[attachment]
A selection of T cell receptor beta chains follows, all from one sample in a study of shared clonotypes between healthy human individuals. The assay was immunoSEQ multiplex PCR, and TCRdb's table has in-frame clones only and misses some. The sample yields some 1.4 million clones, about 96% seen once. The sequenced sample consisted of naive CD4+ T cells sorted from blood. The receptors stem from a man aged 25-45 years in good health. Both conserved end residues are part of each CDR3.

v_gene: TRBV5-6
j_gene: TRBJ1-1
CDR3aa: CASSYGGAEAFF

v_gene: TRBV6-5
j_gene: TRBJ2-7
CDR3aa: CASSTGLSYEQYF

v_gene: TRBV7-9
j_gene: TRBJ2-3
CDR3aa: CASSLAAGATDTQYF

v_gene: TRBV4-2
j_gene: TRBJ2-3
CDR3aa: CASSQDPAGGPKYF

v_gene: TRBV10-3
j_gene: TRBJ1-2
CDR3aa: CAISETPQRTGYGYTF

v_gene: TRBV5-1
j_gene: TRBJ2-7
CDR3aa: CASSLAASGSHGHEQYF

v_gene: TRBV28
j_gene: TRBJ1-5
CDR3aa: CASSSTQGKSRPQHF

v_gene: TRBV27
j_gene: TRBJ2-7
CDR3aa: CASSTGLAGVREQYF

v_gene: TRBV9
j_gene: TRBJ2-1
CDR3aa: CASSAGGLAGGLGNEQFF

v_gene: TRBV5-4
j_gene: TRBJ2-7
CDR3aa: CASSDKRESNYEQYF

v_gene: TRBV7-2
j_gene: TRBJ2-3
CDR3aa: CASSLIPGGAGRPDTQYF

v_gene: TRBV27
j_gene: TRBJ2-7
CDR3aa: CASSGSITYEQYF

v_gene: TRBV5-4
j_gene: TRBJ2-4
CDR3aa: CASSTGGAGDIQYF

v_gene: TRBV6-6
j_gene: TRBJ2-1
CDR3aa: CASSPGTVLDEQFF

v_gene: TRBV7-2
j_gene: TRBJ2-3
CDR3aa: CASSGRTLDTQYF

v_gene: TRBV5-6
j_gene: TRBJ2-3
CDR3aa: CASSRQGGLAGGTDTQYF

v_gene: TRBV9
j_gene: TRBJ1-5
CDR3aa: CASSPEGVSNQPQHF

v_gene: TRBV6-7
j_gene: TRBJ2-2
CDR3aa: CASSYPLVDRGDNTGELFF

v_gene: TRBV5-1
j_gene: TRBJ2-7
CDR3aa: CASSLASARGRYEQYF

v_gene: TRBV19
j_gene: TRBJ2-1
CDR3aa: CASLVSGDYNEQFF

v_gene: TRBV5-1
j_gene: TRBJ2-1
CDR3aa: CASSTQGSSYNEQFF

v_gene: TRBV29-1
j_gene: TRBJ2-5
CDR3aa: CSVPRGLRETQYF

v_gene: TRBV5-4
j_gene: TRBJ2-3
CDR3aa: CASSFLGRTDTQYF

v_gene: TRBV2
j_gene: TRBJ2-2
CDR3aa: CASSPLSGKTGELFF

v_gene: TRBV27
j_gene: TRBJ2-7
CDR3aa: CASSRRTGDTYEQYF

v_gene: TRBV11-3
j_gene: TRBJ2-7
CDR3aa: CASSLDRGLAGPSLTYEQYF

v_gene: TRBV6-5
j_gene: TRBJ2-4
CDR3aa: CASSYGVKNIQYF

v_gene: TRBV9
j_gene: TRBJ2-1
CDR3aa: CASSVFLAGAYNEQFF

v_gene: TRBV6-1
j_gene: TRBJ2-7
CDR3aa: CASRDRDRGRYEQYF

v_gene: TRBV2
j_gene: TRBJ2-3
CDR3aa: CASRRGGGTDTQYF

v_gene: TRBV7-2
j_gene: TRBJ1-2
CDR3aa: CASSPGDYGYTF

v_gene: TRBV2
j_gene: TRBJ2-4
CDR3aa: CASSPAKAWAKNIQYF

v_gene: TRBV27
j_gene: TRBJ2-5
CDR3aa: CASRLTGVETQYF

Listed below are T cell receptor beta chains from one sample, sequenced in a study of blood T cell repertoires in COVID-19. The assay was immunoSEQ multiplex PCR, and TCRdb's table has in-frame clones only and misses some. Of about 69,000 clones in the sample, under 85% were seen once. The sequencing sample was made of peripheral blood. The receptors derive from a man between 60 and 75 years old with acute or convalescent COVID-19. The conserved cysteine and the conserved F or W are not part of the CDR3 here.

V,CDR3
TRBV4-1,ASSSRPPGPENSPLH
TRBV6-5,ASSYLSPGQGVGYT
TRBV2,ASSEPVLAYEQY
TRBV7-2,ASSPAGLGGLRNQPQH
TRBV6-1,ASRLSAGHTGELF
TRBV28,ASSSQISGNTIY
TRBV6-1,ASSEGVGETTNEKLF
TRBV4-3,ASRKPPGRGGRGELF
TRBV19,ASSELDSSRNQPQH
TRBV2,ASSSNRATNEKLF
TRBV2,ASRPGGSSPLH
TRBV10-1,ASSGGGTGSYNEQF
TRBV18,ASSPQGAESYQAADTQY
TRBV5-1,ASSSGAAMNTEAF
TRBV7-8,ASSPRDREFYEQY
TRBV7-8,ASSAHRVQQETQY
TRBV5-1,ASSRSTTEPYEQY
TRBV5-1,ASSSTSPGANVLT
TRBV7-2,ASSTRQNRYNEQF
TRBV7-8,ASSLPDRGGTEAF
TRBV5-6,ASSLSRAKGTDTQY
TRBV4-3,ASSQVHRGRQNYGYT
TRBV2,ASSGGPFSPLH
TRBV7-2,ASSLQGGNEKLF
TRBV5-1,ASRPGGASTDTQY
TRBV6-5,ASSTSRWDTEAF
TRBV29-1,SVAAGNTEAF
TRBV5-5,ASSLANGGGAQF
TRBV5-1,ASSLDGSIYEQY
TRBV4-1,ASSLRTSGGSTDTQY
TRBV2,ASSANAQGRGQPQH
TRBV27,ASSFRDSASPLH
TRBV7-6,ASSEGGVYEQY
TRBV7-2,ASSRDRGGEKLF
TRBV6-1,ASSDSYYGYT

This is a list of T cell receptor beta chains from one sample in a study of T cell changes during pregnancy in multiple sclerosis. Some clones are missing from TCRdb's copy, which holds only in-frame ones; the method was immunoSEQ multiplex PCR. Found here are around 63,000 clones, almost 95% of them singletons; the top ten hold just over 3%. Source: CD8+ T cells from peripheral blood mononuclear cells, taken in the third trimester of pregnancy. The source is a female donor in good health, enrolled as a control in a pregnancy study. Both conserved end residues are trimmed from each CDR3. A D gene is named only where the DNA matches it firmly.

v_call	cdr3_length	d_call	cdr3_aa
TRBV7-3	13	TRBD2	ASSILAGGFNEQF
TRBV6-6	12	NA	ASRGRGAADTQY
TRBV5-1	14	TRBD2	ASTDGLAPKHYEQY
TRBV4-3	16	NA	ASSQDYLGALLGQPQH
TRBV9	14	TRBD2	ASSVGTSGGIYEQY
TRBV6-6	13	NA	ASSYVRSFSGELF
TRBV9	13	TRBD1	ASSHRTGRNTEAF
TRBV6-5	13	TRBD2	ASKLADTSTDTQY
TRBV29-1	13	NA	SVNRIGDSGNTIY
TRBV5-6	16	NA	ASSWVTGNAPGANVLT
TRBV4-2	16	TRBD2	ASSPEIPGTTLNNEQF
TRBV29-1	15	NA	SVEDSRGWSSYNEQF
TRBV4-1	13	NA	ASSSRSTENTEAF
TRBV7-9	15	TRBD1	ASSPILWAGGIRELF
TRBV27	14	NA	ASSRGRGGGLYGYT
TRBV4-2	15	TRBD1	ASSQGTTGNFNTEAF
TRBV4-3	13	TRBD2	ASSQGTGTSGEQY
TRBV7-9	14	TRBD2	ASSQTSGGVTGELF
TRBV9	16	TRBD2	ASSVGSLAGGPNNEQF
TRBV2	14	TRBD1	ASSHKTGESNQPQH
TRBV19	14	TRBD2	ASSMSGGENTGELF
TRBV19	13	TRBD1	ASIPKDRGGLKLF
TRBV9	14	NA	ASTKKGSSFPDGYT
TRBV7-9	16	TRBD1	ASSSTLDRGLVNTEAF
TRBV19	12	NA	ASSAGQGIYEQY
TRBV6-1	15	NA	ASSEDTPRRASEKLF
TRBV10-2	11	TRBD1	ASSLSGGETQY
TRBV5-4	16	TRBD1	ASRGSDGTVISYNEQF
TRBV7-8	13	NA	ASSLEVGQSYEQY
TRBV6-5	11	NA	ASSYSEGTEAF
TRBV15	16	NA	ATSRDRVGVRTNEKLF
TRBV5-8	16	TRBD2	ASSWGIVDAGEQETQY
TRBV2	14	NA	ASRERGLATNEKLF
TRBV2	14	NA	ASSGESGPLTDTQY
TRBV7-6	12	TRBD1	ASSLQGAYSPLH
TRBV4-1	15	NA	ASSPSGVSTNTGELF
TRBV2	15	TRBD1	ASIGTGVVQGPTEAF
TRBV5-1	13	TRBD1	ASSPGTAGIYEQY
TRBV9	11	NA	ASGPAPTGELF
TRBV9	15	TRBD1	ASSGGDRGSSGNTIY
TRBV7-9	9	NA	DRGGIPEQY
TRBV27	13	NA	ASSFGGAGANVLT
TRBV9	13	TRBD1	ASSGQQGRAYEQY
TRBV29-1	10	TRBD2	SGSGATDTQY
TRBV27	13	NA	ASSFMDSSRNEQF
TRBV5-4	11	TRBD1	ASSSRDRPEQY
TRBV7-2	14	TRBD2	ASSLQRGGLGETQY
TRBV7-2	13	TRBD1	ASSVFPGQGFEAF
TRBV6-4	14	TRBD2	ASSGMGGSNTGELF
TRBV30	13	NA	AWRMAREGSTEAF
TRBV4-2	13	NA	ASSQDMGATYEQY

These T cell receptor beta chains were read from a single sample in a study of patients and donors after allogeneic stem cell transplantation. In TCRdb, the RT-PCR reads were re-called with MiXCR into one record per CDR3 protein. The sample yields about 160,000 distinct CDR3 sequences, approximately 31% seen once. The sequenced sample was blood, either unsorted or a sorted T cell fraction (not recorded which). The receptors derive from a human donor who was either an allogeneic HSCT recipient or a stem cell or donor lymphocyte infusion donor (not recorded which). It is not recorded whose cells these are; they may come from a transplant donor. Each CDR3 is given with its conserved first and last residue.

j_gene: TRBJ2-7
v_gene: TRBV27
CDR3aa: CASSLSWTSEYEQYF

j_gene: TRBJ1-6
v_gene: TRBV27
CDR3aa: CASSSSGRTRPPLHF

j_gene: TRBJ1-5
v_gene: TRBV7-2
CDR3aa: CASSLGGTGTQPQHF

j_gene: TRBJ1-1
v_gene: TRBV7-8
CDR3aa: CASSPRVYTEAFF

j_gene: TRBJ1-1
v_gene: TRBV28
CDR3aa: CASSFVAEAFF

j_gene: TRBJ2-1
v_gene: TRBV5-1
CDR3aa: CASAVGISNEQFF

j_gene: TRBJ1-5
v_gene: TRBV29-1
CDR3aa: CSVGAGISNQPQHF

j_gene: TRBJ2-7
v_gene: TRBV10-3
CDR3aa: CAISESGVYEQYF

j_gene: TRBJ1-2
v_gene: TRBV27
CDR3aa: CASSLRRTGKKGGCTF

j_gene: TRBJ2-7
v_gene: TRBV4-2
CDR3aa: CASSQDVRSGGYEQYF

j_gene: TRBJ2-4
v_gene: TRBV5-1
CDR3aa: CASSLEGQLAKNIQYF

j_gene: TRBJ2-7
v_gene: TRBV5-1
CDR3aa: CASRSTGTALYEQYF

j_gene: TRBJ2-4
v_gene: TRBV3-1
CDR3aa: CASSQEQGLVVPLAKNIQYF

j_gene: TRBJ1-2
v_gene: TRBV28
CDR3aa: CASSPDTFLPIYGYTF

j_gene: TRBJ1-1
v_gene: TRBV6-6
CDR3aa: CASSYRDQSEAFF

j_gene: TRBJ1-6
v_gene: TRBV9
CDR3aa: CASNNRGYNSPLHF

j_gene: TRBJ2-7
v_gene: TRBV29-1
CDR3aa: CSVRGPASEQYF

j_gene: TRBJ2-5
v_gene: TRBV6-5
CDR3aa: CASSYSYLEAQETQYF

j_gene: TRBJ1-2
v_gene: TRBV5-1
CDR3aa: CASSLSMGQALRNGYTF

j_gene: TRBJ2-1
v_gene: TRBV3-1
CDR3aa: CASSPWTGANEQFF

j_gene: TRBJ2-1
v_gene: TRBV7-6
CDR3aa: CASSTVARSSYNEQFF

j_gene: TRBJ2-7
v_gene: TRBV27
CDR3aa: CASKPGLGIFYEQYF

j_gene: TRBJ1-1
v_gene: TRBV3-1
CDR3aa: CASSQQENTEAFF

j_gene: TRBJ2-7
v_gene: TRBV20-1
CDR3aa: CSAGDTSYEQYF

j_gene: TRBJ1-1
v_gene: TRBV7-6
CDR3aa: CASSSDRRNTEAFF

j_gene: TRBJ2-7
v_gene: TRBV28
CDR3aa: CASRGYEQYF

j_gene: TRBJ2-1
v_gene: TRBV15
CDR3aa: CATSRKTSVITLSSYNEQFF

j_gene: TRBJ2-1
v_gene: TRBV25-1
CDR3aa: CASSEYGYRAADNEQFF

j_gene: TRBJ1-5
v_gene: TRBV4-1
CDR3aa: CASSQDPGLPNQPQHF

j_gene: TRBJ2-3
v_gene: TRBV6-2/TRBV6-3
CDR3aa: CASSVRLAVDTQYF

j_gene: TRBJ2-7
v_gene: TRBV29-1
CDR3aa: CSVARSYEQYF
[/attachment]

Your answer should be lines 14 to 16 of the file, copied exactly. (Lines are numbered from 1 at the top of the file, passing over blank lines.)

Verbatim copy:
v_gene: TRBV10-3
j_gene: TRBJ1-2
CDR3aa: CAISETPQRTGYGYTF